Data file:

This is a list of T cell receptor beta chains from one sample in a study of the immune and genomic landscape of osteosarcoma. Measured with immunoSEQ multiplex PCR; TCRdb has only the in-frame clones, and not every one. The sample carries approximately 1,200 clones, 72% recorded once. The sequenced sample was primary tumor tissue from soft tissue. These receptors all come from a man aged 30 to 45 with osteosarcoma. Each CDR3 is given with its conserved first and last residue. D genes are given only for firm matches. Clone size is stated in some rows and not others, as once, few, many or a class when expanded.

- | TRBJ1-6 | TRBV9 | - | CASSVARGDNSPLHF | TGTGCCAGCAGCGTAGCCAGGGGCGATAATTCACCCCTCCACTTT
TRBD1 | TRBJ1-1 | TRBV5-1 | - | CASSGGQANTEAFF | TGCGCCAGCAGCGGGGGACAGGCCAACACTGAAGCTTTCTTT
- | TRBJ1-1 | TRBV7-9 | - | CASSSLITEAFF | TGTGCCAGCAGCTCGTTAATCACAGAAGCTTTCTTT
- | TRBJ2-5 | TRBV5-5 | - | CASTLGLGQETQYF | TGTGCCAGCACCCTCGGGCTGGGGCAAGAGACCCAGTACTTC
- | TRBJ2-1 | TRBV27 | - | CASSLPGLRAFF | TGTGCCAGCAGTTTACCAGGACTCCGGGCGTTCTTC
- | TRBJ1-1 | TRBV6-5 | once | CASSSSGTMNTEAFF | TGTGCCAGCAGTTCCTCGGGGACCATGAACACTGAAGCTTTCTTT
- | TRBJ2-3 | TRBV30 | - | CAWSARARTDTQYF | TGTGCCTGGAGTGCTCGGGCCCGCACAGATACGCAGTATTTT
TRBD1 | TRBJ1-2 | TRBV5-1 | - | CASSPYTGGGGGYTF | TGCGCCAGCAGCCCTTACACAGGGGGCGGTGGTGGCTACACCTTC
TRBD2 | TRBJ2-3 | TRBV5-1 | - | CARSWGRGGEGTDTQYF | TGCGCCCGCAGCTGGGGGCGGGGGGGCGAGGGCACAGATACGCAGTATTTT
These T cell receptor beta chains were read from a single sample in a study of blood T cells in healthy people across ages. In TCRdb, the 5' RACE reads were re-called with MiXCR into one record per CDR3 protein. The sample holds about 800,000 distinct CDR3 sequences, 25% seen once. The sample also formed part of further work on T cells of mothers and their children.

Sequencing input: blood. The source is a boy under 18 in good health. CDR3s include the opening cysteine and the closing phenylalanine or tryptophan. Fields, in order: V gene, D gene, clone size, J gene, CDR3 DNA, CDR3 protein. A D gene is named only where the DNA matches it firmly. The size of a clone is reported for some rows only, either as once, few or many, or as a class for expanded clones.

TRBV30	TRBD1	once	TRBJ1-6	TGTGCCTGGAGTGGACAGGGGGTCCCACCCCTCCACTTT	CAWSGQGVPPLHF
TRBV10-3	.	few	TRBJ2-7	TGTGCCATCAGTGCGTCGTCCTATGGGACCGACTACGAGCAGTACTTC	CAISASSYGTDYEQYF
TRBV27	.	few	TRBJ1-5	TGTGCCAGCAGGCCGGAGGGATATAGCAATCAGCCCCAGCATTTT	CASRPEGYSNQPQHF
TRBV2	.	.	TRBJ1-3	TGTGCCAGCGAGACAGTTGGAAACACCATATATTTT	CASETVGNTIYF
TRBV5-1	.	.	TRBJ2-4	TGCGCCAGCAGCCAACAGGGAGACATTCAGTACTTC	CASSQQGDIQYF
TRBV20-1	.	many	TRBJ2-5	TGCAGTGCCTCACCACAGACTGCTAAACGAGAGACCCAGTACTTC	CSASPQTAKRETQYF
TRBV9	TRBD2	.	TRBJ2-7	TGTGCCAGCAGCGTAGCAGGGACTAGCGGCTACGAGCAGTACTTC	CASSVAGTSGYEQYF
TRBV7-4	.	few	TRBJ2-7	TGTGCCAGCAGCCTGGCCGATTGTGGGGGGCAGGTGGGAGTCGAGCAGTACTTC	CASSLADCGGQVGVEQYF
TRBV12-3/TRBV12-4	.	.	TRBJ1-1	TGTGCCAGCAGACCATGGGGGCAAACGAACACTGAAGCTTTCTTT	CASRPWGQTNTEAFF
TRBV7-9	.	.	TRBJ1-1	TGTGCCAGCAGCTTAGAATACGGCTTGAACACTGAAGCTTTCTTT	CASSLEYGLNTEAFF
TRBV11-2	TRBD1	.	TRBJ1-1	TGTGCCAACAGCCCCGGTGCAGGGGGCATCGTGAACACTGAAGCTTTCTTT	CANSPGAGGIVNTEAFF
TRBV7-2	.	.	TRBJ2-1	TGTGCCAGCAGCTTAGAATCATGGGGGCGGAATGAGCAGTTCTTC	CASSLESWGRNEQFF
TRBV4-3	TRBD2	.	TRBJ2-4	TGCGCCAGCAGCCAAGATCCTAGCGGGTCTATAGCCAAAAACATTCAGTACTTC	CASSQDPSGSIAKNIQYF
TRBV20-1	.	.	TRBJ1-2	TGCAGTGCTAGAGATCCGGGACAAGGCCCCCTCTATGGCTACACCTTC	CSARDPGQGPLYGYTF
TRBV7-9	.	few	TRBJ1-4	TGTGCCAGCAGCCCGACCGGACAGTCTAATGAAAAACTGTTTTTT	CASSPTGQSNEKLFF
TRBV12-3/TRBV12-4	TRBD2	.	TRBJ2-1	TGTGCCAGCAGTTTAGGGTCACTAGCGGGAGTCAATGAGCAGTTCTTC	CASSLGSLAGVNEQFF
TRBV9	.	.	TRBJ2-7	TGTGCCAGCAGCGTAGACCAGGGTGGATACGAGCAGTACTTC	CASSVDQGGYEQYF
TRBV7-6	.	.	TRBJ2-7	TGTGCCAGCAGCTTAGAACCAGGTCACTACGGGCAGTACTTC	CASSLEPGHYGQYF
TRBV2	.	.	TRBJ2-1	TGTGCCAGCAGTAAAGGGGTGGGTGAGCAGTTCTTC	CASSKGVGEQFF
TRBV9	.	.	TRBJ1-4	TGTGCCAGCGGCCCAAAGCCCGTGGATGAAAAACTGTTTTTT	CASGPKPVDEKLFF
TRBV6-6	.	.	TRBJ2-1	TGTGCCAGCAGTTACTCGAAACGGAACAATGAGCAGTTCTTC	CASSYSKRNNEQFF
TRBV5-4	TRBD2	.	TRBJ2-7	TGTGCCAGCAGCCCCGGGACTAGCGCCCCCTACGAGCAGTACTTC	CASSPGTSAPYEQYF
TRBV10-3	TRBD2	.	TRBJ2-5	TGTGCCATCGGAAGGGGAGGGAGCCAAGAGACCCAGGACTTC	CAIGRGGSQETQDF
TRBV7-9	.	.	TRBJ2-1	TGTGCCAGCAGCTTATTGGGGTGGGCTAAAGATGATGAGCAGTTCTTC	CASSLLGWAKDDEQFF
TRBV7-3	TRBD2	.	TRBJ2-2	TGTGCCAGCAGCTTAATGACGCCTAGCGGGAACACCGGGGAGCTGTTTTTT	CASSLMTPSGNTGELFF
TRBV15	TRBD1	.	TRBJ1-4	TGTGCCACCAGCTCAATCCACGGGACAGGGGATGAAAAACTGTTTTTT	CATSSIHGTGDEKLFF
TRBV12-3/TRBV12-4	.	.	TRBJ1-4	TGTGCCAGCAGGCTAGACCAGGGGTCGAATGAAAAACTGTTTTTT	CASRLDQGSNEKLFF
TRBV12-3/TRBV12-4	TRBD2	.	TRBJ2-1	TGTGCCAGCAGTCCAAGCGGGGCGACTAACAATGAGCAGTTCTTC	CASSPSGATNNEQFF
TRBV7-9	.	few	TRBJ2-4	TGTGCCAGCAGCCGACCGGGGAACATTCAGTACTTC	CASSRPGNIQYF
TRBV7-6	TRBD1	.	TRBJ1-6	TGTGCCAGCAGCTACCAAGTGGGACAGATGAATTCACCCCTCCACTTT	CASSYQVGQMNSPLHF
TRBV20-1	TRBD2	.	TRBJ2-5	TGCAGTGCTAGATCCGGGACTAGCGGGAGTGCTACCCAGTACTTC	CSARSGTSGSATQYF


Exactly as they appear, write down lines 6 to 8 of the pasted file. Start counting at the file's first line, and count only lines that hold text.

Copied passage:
- | TRBJ2-1 | TRBV27 | - | CASSLPGLRAFF | TGTGCCAGCAGTTTACCAGGACTCCGGGCGTTCTTC
- | TRBJ1-1 | TRBV6-5 | once | CASSSSGTMNTEAFF | TGTGCCAGCAGTTCCTCGGGGACCATGAACACTGAAGCTTTCTTT
- | TRBJ2-3 | TRBV30 | - | CAWSARARTDTQYF | TGTGCCTGGAGTGCTCGGGCCCGCACAGATACGCAGTATTTT